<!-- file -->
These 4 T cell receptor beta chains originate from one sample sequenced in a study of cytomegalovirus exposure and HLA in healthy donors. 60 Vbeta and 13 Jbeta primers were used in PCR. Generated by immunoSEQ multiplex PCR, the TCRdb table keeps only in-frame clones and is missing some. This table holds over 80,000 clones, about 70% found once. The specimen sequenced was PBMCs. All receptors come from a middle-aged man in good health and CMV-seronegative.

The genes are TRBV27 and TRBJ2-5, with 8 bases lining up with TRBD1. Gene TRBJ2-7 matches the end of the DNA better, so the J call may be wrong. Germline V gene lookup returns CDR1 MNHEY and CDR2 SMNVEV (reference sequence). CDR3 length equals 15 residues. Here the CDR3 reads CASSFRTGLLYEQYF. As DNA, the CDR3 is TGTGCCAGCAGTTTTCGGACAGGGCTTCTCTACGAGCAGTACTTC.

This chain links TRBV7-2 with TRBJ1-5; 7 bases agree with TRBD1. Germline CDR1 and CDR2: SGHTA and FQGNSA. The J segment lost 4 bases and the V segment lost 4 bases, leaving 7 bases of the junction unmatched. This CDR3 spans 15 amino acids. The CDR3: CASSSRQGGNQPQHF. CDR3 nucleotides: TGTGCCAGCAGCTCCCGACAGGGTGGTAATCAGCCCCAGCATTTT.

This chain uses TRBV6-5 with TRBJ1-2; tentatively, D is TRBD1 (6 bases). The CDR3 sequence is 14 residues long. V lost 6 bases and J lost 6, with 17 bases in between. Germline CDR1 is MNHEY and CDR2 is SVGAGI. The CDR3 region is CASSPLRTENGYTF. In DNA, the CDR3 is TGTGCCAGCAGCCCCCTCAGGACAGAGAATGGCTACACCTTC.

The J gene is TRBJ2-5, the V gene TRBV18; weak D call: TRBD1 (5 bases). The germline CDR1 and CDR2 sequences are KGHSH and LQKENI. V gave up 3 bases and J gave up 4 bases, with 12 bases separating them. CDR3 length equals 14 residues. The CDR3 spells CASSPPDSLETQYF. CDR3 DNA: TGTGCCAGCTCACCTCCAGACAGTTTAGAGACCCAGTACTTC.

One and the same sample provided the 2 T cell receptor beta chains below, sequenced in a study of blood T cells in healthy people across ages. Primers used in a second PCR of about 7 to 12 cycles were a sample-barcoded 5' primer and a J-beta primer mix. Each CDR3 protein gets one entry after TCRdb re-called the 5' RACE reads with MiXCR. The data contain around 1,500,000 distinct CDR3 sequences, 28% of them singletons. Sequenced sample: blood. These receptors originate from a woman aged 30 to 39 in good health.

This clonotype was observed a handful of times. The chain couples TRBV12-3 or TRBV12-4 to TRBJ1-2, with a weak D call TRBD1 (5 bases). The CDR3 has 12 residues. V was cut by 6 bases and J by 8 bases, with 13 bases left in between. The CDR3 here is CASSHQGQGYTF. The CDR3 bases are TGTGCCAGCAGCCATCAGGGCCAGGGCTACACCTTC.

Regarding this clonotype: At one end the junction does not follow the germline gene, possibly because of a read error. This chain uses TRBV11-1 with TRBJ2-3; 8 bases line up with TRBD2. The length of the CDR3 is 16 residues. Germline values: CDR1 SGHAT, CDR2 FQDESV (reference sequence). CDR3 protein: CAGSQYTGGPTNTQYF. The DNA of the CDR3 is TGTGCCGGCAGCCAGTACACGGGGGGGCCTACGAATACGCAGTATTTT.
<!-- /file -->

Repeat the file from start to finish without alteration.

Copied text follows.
These 4 T cell receptor beta chains originate from one sample sequenced in a study of cytomegalovirus exposure and HLA in healthy donors. 60 Vbeta and 13 Jbeta primers were used in PCR. Generated by immunoSEQ multiplex PCR, the TCRdb table keeps only in-frame clones and is missing some. This table holds over 80,000 clones, about 70% found once. The specimen sequenced was PBMCs. All receptors come from a middle-aged man in good health and CMV-seronegative.

The genes are TRBV27 and TRBJ2-5, with 8 bases lining up with TRBD1. Gene TRBJ2-7 matches the end of the DNA better, so the J call may be wrong. Germline V gene lookup returns CDR1 MNHEY and CDR2 SMNVEV (reference sequence). CDR3 length equals 15 residues. Here the CDR3 reads CASSFRTGLLYEQYF. As DNA, the CDR3 is TGTGCCAGCAGTTTTCGGACAGGGCTTCTCTACGAGCAGTACTTC.

This chain links TRBV7-2 with TRBJ1-5; 7 bases agree with TRBD1. Germline CDR1 and CDR2: SGHTA and FQGNSA. The J segment lost 4 bases and the V segment lost 4 bases, leaving 7 bases of the junction unmatched. This CDR3 spans 15 amino acids. The CDR3: CASSSRQGGNQPQHF. CDR3 nucleotides: TGTGCCAGCAGCTCCCGACAGGGTGGTAATCAGCCCCAGCATTTT.

This chain uses TRBV6-5 with TRBJ1-2; tentatively, D is TRBD1 (6 bases). The CDR3 sequence is 14 residues long. V lost 6 bases and J lost 6, with 17 bases in between. Germline CDR1 is MNHEY and CDR2 is SVGAGI. The CDR3 region is CASSPLRTENGYTF. In DNA, the CDR3 is TGTGCCAGCAGCCCCCTCAGGACAGAGAATGGCTACACCTTC.

The J gene is TRBJ2-5, the V gene TRBV18; weak D call: TRBD1 (5 bases). The germline CDR1 and CDR2 sequences are KGHSH and LQKENI. V gave up 3 bases and J gave up 4 bases, with 12 bases separating them. CDR3 length equals 14 residues. The CDR3 spells CASSPPDSLETQYF. CDR3 DNA: TGTGCCAGCTCACCTCCAGACAGTTTAGAGACCCAGTACTTC.

One and the same sample provided the 2 T cell receptor beta chains below, sequenced in a study of blood T cells in healthy people across ages. Primers used in a second PCR of about 7 to 12 cycles were a sample-barcoded 5' primer and a J-beta primer mix. Each CDR3 protein gets one entry after TCRdb re-called the 5' RACE reads with MiXCR. The data contain around 1,500,000 distinct CDR3 sequences, 28% of them singletons. Sequenced sample: blood. These receptors originate from a woman aged 30 to 39 in good health.

This clonotype was observed a handful of times. The chain couples TRBV12-3 or TRBV12-4 to TRBJ1-2, with a weak D call TRBD1 (5 bases). The CDR3 has 12 residues. V was cut by 6 bases and J by 8 bases, with 13 bases left in between. The CDR3 here is CASSHQGQGYTF. The CDR3 bases are TGTGCCAGCAGCCATCAGGGCCAGGGCTACACCTTC.

Regarding this clonotype: At one end the junction does not follow the germline gene, possibly because of a read error. This chain uses TRBV11-1 with TRBJ2-3; 8 bases line up with TRBD2. The length of the CDR3 is 16 residues. Germline values: CDR1 SGHAT, CDR2 FQDESV (reference sequence). CDR3 protein: CAGSQYTGGPTNTQYF. The DNA of the CDR3 is TGTGCCGGCAGCCAGTACACGGGGGGGCCTACGAATACGCAGTATTTT.